About William Bolcom
The noted American composer and pianist William Bolcom began his collegiate studies at the early age of 11, at the University of Washington, studying composition and piano. He went on to study at Mills College, Stanford, and the Paris Conservatoire with Darius Milhaud and Olivier Messiaen, among others. Bolcom taught composition at the University of Michigan from 1973 until his retirement in 2008 and was named Ross Lee Finney Distinguished University Professor of Composition in 1994.
Bolcom’s compositional output ranges from symphonies and concertos to operas and cabaret songs. He won the Pulitzer Prize for Music in 1988 for 12 New Etudes for Piano and three Grammy awards in 2006 for his setting of William Blake’s Songs of Innocence and of Experience. Bolcom is also the recipient of the National Medal of Arts and the Detroit Music Award and was named the 2007 Composer of the Year by Musical America.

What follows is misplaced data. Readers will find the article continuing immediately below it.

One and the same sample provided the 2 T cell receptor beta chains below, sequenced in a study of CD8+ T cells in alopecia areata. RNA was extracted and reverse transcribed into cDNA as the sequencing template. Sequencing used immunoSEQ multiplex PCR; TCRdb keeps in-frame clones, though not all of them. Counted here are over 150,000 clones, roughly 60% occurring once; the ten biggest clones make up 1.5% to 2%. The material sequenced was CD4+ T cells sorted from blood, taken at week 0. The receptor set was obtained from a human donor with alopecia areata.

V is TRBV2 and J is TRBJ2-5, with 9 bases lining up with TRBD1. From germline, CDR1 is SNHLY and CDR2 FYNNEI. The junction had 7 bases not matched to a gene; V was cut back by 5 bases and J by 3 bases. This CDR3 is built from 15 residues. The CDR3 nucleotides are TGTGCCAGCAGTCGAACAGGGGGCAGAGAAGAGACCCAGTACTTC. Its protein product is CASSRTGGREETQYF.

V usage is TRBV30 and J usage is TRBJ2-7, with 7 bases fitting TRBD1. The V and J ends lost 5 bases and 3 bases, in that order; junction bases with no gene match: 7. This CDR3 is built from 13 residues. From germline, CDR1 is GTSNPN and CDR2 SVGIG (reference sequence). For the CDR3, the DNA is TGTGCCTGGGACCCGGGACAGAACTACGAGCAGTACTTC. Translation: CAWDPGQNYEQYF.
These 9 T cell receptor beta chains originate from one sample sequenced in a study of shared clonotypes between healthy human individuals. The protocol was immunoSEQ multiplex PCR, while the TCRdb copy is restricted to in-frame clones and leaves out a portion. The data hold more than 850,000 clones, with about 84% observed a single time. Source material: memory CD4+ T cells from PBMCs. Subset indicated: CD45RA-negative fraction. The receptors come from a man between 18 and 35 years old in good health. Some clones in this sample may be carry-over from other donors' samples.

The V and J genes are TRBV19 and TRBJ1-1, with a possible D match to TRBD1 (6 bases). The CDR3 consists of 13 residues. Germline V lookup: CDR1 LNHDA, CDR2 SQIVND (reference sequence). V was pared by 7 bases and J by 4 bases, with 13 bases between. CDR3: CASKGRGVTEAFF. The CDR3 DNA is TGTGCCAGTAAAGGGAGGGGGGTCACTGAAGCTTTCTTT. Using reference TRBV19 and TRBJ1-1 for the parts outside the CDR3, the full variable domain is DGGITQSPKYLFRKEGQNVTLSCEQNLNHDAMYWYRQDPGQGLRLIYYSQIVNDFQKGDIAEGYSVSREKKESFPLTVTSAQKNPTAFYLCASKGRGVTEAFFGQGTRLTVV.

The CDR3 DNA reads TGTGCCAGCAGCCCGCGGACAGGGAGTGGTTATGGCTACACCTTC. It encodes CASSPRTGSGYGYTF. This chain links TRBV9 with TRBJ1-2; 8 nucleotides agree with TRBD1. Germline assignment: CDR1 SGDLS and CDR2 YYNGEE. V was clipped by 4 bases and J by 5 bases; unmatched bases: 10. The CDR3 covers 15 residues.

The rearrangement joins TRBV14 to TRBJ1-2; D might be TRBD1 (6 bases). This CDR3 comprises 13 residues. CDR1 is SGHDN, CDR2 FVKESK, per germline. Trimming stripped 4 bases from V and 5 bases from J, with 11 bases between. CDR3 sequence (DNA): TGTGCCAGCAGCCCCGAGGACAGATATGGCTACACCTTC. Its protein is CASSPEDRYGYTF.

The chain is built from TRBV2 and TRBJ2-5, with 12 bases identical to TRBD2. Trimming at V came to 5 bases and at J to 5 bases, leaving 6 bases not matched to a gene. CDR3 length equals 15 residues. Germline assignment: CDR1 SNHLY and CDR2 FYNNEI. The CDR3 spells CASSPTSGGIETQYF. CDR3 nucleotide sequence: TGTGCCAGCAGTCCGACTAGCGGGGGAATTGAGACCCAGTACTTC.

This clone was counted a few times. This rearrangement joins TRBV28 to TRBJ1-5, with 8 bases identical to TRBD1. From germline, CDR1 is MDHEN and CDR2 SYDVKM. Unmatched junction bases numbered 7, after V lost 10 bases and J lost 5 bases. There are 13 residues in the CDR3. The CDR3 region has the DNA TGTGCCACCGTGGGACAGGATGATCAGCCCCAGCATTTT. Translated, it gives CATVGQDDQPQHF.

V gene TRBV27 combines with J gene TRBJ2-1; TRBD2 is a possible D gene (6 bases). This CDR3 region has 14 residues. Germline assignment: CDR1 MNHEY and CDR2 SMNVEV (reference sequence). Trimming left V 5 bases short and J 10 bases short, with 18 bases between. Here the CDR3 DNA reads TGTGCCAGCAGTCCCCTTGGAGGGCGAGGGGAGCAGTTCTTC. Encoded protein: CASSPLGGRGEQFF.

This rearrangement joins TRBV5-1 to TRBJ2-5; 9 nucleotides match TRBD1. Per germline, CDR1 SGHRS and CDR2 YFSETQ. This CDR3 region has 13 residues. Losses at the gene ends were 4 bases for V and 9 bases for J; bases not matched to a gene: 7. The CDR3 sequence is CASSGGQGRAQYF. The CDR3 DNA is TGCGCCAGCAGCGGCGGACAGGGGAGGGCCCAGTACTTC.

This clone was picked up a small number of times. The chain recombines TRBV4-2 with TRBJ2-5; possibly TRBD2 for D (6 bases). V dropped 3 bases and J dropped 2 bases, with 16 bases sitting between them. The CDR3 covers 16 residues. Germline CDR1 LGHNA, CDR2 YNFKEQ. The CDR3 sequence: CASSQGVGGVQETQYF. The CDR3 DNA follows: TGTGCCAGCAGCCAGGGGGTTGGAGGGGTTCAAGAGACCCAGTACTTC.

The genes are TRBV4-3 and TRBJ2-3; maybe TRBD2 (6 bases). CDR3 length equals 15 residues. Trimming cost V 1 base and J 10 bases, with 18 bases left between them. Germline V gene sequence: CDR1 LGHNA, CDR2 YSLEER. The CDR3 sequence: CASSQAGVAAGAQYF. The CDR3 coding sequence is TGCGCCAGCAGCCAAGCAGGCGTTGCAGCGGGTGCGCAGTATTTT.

In addition to his work as a composer, William Bolcom is renowned for his work with his wife, mezzo-soprano Joan Morris, which focuses on cabaret and show tunes from the early 20th century. The duo’s Nonesuch catalog includes the albums Blue Skies: Songs of Irving Berlin, After the Ball, and Gershwin: Piano Music and Songs. Also included among Bolcom’s Nonesuch recordings are his performance of piano music by his teacher Darius Milhaud and a collection of early 20th century cornet music.
August 1, 1990
More than any other songwriter, Irving Berlin defined the American pop song, incorporating European harmonies, klezmer rhythms, and meticulously worded lyrics into his music. William Bolcom and Joan Morris, the "dream team of American popular song" (Chicago Tribune) perform highlights from his catalog of more than 1,500 songs.